Most people would never give up the opportunity to sleep in a warm, comfy bed — especially in the winter months. Carmen Braun, on the other hand, loves nothing more than spending her nights cuddled inside a sleeping bag, braving freezing temperatures.
“Being in urban areas, I’m always slightly on edge. It’s not something that’s noticeable until I go to the woods,” says the Dalhousie University student.
‘100 nights of camping’ project
Braun is no stranger to time in the woods: her first camping trip was at six months old. Now 23, she’s in the middle of a plan to camp 100 nights over the course of a year.
Braun came up with the project with a friend over the summer. They were inspired after seeing a post on Semi-Rad.com of another camper doing 30 nights between May and June.
“Just through the series of bigger and bigger and crazy ideas, we thought, ‘How about 100 nights over the year?’ Why not?” Two days later, on June 19, night one of 100 was in the books. Both are now pursuing the project separately.
Halfway through the project — Braun hiked out to Susies Lake last Friday for night 53 — the cold has done nothing to slow her down.
“I do prefer winter camping overall,” says Braun. When asked why: “There’s no bugs!” she laughs. “I just love winter in general. There’s a different peace in the woods in the winter than in the summer.”
Over the holidays, she pushed the limits of sleeping outdoors a little further.
Back home in Alberta, one of her Christmas presents was a Gore Windstopper sleeping bag, which she says can keep her warm in temperatures as low as -23 C. She decided to test it out — tentless — in a snow-covered field.
“I was toasty all night long,” she says. “I cinched my sleeping bag to about that,” making a ring with her hands around her nose and mouth. “You always want to keep your nose and mouth free because otherwise you just breathe moisture into your sleeping bag,” she says.
Mixing work and play
Surprisingly, weather is the least of Braun’s problems. Working on a combined honours in Earth Sciences and Oceanography keeps her on her toes.
“There have been times where I’m more stressed about schoolwork than I think I would be without this challenge, or I’m stressed while I’m doing schoolwork because I haven’t been camping in like a week or something,” she says.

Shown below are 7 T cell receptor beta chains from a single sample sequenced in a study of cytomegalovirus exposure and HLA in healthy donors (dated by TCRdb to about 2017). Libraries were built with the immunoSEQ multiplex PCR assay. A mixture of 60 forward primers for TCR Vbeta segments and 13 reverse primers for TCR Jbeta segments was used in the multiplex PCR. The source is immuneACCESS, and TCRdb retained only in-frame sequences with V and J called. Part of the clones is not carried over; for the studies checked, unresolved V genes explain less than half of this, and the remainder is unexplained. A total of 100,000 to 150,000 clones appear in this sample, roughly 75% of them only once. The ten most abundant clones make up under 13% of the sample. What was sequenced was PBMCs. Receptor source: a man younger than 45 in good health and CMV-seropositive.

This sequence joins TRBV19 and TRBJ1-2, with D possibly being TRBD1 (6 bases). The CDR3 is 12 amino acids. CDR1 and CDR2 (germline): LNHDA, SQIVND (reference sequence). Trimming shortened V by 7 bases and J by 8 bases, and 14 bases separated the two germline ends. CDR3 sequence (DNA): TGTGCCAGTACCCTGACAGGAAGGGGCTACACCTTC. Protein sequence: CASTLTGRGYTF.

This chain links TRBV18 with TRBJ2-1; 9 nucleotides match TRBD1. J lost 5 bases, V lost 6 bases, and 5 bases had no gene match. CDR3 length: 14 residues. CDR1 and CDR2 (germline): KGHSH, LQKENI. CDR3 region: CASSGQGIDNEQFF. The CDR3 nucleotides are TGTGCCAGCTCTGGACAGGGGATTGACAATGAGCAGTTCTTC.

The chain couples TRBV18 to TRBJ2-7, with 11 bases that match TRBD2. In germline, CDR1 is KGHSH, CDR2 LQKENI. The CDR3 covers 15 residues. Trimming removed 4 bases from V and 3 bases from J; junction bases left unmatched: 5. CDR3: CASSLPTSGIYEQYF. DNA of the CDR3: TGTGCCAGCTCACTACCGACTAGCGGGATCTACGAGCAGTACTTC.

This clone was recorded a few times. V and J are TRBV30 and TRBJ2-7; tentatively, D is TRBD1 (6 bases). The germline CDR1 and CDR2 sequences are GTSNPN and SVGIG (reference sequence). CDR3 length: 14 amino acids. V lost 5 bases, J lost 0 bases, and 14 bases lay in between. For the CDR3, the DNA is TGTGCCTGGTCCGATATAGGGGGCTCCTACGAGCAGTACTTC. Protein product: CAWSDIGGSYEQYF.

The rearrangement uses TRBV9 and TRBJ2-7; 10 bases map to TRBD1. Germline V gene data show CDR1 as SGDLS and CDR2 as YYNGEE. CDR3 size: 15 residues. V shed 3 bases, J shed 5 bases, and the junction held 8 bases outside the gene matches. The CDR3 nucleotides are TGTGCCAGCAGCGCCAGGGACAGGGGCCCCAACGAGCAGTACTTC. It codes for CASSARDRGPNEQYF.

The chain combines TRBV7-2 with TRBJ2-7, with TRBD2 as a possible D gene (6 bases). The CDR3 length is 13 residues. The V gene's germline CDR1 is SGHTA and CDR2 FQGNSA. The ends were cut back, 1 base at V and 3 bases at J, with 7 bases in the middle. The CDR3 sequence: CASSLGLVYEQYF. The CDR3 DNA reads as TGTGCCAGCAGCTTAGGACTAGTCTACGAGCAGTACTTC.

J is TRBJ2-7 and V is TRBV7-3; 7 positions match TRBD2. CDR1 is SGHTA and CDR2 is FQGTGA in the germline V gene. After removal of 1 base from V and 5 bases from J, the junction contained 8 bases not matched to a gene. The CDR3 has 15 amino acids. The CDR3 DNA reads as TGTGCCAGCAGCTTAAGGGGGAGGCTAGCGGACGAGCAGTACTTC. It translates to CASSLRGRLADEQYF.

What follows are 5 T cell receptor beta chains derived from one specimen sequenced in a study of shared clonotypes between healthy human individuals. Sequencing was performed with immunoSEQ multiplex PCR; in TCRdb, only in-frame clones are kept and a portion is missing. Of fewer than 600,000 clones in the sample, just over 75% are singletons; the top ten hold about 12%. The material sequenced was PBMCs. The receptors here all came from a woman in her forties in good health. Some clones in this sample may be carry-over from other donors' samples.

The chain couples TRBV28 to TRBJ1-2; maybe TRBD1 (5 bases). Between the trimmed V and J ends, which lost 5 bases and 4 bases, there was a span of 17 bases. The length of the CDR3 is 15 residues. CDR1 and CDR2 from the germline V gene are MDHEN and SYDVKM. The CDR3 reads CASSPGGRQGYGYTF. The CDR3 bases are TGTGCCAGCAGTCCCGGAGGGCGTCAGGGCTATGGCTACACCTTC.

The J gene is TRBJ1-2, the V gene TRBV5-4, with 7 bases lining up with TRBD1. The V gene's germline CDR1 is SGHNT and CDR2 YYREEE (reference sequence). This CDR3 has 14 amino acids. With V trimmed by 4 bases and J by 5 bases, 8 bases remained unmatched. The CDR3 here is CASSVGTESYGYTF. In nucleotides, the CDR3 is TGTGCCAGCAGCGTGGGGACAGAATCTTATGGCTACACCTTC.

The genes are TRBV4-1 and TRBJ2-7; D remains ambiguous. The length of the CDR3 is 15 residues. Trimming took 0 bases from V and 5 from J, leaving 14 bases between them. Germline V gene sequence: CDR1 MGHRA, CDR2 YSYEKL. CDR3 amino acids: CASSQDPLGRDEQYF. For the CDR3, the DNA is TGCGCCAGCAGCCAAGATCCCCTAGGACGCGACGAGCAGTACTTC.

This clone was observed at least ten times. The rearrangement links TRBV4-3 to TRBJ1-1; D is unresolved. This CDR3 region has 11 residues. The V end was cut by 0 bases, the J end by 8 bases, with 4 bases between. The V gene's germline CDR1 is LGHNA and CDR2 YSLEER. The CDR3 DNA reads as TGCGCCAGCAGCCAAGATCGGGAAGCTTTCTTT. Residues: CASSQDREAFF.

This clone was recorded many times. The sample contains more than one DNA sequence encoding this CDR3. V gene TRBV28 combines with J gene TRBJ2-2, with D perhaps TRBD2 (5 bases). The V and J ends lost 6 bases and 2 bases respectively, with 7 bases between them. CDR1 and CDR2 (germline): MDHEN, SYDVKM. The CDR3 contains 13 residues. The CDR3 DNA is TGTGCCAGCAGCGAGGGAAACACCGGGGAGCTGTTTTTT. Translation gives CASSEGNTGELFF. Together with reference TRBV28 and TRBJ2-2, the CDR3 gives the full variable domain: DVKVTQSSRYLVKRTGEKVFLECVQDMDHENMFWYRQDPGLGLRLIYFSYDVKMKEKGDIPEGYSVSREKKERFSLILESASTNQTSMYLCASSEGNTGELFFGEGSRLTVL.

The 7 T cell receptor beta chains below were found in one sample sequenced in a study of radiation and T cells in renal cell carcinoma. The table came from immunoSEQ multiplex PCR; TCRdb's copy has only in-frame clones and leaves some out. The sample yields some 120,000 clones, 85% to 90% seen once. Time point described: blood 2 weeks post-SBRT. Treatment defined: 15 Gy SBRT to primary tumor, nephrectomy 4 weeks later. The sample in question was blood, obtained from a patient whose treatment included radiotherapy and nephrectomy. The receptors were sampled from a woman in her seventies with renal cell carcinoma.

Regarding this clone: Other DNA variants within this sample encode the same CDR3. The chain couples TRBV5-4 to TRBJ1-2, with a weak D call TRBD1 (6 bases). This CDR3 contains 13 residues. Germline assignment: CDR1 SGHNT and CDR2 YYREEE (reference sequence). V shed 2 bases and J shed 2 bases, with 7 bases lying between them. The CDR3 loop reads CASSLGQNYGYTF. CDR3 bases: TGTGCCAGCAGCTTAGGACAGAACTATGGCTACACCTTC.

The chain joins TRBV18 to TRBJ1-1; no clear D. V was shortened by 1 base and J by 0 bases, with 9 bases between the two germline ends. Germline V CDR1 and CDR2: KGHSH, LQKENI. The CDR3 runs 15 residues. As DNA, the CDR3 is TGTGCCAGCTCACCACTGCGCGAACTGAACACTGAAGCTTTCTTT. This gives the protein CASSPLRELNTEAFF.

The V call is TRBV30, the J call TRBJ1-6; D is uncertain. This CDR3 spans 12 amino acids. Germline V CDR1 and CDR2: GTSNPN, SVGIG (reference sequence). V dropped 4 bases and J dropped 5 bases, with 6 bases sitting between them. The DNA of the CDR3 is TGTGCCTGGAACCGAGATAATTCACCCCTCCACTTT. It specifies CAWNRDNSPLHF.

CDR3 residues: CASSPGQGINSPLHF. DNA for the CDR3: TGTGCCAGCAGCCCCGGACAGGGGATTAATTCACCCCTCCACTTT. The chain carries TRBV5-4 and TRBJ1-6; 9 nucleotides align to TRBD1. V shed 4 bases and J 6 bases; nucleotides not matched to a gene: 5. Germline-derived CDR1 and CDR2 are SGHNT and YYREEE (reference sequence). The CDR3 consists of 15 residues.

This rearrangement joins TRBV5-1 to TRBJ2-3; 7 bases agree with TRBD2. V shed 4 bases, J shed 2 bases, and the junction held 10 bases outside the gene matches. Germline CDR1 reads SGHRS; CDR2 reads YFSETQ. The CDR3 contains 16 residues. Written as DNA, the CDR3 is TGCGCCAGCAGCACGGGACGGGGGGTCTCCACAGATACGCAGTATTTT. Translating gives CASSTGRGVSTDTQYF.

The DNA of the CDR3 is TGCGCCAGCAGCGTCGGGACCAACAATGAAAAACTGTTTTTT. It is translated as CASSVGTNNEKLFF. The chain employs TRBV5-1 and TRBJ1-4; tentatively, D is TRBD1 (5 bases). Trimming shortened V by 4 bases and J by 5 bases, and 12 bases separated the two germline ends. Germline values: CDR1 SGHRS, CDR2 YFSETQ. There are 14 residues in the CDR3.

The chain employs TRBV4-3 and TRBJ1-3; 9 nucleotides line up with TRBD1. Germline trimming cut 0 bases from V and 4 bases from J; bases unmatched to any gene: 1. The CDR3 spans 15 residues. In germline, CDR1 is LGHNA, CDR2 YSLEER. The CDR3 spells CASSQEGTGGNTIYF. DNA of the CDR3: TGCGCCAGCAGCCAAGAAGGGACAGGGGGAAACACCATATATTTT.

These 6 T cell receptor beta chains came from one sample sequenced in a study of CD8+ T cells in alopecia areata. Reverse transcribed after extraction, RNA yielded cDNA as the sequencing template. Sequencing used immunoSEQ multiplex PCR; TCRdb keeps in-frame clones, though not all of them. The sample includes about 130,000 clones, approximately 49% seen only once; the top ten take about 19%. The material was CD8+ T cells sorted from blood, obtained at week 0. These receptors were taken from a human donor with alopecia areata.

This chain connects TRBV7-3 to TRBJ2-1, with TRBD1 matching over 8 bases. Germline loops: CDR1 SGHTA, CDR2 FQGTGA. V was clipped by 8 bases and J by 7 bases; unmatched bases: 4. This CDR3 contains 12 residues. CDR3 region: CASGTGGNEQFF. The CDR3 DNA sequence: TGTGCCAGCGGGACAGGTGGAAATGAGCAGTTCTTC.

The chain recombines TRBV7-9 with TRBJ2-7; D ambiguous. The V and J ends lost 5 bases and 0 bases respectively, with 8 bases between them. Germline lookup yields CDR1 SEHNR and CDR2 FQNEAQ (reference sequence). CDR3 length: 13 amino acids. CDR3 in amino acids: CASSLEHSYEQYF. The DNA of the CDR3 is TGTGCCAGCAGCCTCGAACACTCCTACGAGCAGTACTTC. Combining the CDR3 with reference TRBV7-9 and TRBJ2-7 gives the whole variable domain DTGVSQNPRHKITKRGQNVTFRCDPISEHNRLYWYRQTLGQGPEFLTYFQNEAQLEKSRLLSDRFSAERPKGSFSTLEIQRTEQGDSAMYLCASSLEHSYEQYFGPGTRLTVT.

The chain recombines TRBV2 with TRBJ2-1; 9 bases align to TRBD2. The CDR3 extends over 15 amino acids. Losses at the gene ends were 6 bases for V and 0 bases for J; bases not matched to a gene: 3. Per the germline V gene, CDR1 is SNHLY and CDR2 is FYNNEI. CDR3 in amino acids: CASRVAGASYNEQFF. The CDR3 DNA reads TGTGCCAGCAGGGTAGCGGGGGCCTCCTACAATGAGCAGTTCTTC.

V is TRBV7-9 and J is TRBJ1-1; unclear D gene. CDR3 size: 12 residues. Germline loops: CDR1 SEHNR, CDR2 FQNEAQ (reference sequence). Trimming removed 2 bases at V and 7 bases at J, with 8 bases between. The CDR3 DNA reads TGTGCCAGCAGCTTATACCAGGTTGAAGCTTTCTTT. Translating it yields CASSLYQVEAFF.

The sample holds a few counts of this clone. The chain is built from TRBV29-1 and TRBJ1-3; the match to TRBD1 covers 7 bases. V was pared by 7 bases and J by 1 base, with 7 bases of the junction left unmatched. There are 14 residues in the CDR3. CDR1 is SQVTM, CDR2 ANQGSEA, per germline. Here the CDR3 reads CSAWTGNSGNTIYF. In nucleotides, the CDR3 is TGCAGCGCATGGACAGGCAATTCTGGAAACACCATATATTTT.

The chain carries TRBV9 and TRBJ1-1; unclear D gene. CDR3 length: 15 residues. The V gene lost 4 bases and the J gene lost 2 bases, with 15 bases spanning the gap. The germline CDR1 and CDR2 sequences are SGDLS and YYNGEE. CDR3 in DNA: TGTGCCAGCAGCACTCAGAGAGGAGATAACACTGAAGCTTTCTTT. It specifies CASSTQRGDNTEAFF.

Most of her nights involve her arriving at a campsite late. She doesn’t have a car, so a friend may drive, but she takes the bus most of the time. Once she arrives, it’s a quick night hike followed by setup and bedtime. The next morning, she’ll wake up early to head home before class.
But that doesn’t always work.
“I have shown up to school with my pack still full. I’d throw my notes folder in my backpack with my sleeping bag and stuff. In the geology department, that’s not as abnormal as you might expect,” she laughs.
A camper for life
With the cold temperatures and time constraints, why keep doing this?
“There are some people who train for hockey or figure skating or rowing absolutely every day and so this is my thing,” she says.
She admits she struggles with keeping motivated internally. “It’s easy to say, ‘I’m too busy, I’ll go next weekend’.” She adds: “Having this challenge has been great because I told people about it and so I have some sort of accountability” to see it through.
Braun hopes her project will help people realize that doing something they love doesn’t have to take a lot of time. “It doesn’t have to be a huge endeavour. It’s surprisingly easy to make time for something you love doing,” she says.
Does the novelty of strolling in the woods ever wear off? For Braun, not a chance. “There’s always something different. I love being out in the woods. It always kind of feels like going home.”
About the author
Honours Journalism/French major, Film Studies minor.